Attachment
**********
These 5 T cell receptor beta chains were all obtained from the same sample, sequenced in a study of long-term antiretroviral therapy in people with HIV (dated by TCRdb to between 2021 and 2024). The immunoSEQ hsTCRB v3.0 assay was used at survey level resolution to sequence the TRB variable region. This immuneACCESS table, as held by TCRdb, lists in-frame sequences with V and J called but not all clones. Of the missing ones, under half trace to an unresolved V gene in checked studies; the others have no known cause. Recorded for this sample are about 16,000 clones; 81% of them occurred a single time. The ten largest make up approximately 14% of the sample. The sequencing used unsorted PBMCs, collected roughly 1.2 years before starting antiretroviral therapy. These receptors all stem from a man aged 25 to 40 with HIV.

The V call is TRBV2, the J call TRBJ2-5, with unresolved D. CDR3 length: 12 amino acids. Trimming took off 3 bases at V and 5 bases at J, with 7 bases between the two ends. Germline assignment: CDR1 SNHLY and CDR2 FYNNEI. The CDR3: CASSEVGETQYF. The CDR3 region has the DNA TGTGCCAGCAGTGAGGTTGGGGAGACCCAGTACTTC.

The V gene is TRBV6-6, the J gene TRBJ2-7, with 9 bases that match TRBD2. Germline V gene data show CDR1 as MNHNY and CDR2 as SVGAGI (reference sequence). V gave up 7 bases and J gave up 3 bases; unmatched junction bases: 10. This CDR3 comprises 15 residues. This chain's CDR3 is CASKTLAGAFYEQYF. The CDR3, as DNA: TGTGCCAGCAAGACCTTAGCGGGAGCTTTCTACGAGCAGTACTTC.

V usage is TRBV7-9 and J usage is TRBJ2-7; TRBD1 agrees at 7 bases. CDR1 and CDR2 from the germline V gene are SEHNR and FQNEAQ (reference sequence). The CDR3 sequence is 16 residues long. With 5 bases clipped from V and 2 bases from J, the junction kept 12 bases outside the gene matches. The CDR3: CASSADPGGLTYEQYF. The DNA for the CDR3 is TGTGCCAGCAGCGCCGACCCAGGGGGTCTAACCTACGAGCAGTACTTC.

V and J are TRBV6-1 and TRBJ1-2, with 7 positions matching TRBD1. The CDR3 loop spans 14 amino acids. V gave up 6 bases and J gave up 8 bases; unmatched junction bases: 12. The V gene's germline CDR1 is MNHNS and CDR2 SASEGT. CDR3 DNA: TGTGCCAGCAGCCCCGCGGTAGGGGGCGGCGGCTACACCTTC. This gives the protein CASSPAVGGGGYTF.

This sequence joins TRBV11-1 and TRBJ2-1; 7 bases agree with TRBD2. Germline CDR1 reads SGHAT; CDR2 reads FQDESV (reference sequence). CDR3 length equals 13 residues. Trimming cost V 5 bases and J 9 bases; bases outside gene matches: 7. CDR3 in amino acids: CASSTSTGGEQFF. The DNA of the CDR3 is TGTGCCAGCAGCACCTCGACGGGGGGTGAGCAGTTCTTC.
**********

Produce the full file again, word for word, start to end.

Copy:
These 5 T cell receptor beta chains were all obtained from the same sample, sequenced in a study of long-term antiretroviral therapy in people with HIV (dated by TCRdb to between 2021 and 2024). The immunoSEQ hsTCRB v3.0 assay was used at survey level resolution to sequence the TRB variable region. This immuneACCESS table, as held by TCRdb, lists in-frame sequences with V and J called but not all clones. Of the missing ones, under half trace to an unresolved V gene in checked studies; the others have no known cause. Recorded for this sample are about 16,000 clones; 81% of them occurred a single time. The ten largest make up approximately 14% of the sample. The sequencing used unsorted PBMCs, collected roughly 1.2 years before starting antiretroviral therapy. These receptors all stem from a man aged 25 to 40 with HIV.

The V call is TRBV2, the J call TRBJ2-5, with unresolved D. CDR3 length: 12 amino acids. Trimming took off 3 bases at V and 5 bases at J, with 7 bases between the two ends. Germline assignment: CDR1 SNHLY and CDR2 FYNNEI. The CDR3: CASSEVGETQYF. The CDR3 region has the DNA TGTGCCAGCAGTGAGGTTGGGGAGACCCAGTACTTC.

The V gene is TRBV6-6, the J gene TRBJ2-7, with 9 bases that match TRBD2. Germline V gene data show CDR1 as MNHNY and CDR2 as SVGAGI (reference sequence). V gave up 7 bases and J gave up 3 bases; unmatched junction bases: 10. This CDR3 comprises 15 residues. This chain's CDR3 is CASKTLAGAFYEQYF. The CDR3, as DNA: TGTGCCAGCAAGACCTTAGCGGGAGCTTTCTACGAGCAGTACTTC.

V usage is TRBV7-9 and J usage is TRBJ2-7; TRBD1 agrees at 7 bases. CDR1 and CDR2 from the germline V gene are SEHNR and FQNEAQ (reference sequence). The CDR3 sequence is 16 residues long. With 5 bases clipped from V and 2 bases from J, the junction kept 12 bases outside the gene matches. The CDR3: CASSADPGGLTYEQYF. The DNA for the CDR3 is TGTGCCAGCAGCGCCGACCCAGGGGGTCTAACCTACGAGCAGTACTTC.

V and J are TRBV6-1 and TRBJ1-2, with 7 positions matching TRBD1. The CDR3 loop spans 14 amino acids. V gave up 6 bases and J gave up 8 bases; unmatched junction bases: 12. The V gene's germline CDR1 is MNHNS and CDR2 SASEGT. CDR3 DNA: TGTGCCAGCAGCCCCGCGGTAGGGGGCGGCGGCTACACCTTC. This gives the protein CASSPAVGGGGYTF.

This sequence joins TRBV11-1 and TRBJ2-1; 7 bases agree with TRBD2. Germline CDR1 reads SGHAT; CDR2 reads FQDESV (reference sequence). CDR3 length equals 13 residues. Trimming cost V 5 bases and J 9 bases; bases outside gene matches: 7. CDR3 in amino acids: CASSTSTGGEQFF. The DNA of the CDR3 is TGTGCCAGCAGCACCTCGACGGGGGGTGAGCAGTTCTTC.